The missionary [Paulinus] keeps forgetting that by his comparisons with the false Orpheus, the fake oracles of Zoroaster, Hermes, and the Egyptians he gives an air of falsity to the Indian dogmas .... It is no surprise that one finds the trinity in Plato, with the Egyptians, and possibly with the Pythagoreans: the earliest sages, the philosophers, have always been careful to preserve and meditate on the ancient truths. In the one finds the supreme Being, his word, his spirit. (Paulinus a Sancto Bartholomaeo 1808:3.419)


Anquetil-Duperron wrote that until Paulinus "makes positively known" who the author of the Ezour-vedam was "one cannot trust his magisterial assertions regarding erudition about India" (p. 120). But by the time this challenge was published, both Anquetil-Duperron (d. 1805) and Paulinus (d. 1806) were dead. In the meantime, several authors have faced that challenge, but so far the debate has ended inconclusively. The last word came from Ludo Rocher who, in his 1984 monograph on the Ezour-vedam, offers much interesting information but ends the discussion of authorship not with a culprit but with a list of suspects:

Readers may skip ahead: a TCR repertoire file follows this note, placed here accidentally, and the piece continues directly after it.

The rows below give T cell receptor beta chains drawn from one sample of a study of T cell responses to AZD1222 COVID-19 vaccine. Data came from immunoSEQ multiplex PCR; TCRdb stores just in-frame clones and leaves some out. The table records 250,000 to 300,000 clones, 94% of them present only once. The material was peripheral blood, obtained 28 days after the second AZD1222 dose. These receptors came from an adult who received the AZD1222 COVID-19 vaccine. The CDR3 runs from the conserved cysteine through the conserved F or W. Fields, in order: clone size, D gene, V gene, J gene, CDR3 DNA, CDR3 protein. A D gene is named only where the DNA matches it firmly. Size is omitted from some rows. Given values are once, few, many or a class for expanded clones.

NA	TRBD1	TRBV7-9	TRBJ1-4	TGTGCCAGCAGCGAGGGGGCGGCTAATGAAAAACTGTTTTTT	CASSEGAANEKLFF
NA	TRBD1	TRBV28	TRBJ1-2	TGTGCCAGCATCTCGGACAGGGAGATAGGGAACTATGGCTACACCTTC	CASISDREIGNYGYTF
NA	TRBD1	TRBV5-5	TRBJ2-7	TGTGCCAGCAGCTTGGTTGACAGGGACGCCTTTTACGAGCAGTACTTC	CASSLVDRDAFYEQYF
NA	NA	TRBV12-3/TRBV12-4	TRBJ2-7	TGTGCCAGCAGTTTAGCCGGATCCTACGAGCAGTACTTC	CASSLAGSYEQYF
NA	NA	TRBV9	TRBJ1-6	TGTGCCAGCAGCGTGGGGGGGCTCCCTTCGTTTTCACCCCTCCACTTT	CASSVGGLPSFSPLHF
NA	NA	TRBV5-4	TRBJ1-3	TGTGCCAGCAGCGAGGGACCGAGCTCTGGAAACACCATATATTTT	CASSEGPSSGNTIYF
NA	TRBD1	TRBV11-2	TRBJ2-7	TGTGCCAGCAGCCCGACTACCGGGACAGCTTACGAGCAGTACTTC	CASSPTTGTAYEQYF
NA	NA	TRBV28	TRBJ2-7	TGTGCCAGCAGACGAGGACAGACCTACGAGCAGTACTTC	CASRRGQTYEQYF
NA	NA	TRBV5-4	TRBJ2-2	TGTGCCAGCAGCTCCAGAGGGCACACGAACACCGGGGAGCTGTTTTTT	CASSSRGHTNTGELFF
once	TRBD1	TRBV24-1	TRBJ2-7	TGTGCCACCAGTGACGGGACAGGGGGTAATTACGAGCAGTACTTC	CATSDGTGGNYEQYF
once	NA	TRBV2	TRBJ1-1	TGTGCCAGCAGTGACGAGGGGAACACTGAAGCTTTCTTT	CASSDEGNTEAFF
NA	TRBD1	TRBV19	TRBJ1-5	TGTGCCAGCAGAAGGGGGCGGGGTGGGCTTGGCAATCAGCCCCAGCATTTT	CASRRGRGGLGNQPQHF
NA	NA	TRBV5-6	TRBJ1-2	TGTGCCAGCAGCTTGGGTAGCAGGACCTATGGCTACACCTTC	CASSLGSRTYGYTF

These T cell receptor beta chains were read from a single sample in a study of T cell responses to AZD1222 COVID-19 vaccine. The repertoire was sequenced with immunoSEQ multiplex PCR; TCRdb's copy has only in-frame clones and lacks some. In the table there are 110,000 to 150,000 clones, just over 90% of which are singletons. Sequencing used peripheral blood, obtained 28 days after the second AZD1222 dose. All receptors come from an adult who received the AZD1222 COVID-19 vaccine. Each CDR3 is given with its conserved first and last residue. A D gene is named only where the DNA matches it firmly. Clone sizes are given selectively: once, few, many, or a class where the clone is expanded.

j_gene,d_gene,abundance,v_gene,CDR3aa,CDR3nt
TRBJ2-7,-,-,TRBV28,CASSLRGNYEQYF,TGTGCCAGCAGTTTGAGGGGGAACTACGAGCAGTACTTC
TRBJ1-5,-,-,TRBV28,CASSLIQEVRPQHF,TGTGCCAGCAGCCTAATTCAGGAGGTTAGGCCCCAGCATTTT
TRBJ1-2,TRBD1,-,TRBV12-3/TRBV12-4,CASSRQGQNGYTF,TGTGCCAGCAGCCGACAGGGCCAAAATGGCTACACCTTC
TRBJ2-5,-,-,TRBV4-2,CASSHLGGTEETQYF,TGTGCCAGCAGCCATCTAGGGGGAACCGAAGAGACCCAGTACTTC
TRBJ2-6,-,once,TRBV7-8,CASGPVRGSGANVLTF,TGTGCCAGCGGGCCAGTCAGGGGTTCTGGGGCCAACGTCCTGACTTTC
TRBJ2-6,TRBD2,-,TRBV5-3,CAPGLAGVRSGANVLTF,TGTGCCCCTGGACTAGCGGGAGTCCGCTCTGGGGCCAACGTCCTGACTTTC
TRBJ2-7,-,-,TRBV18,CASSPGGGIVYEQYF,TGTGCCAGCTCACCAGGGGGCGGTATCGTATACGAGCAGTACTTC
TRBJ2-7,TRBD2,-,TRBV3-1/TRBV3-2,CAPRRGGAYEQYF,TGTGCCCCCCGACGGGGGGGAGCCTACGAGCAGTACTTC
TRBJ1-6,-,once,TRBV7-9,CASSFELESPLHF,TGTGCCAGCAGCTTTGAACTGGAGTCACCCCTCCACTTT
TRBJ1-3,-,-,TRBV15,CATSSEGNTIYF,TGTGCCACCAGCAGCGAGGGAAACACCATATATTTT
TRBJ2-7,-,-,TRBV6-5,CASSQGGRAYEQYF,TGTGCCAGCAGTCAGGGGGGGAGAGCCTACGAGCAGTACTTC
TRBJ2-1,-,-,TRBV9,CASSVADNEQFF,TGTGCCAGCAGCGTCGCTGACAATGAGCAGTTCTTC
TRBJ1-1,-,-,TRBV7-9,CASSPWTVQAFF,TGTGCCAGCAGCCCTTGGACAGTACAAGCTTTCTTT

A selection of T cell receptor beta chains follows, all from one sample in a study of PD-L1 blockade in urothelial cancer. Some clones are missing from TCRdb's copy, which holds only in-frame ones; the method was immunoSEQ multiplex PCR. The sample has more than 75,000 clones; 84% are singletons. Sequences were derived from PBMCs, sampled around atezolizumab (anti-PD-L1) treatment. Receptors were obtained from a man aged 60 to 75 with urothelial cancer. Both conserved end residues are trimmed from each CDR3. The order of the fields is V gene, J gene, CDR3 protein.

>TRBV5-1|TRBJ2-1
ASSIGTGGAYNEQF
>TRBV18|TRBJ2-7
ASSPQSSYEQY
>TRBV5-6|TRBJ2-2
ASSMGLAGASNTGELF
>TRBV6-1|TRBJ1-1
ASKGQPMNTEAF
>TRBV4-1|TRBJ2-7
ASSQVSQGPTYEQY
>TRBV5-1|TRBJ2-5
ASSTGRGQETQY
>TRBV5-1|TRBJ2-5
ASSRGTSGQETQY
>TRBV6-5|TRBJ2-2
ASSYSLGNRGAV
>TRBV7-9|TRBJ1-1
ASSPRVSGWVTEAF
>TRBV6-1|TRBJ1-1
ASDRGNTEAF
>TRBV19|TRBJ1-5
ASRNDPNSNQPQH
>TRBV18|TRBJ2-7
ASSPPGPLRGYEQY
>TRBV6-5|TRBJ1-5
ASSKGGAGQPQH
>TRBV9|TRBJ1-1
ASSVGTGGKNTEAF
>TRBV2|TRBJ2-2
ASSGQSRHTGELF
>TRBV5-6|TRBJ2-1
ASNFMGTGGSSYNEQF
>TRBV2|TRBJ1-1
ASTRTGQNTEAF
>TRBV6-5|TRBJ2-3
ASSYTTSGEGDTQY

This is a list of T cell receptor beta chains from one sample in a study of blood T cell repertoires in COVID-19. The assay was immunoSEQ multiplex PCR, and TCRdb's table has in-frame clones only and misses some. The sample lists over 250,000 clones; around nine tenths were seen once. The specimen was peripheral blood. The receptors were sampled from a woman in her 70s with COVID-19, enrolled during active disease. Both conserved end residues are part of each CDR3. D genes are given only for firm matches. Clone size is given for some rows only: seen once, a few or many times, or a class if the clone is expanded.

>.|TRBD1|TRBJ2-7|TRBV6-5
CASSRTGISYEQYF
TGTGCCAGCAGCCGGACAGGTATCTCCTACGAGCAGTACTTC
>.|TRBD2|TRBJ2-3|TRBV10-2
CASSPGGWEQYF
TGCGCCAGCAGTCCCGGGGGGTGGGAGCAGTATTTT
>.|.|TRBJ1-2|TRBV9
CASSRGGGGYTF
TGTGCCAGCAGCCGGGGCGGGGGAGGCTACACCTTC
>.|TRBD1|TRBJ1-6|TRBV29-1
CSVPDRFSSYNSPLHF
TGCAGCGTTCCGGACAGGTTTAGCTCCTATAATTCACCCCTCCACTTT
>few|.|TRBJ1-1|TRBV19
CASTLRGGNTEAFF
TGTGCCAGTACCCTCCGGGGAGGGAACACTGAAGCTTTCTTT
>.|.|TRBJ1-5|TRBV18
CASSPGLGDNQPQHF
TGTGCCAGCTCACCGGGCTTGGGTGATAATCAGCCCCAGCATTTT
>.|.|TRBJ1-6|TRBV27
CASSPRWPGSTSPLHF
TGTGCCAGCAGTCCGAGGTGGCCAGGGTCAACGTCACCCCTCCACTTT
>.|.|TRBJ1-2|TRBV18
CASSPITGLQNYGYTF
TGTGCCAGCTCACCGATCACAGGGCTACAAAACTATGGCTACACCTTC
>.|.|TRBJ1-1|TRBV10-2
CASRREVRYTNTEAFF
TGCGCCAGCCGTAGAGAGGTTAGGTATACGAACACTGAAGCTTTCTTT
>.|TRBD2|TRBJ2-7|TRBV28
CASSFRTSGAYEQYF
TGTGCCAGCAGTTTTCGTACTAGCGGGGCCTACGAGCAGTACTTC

The question who the French Jesuit author of the EzV [Ezour-vedam] was we can only speculate on. Calmette was very much involved in the search for the Vedas; Mosac is a definite possibility; there may by some truth to Maudave's information on Martin; there is no way of verifying the references to de Villette and Bouchet. The author of the EzV may be one of these, but he may also be one of their many more or less well-known confreres. In the present state of our knowledge, we cannot go any further than that. (Rocher 1984:60)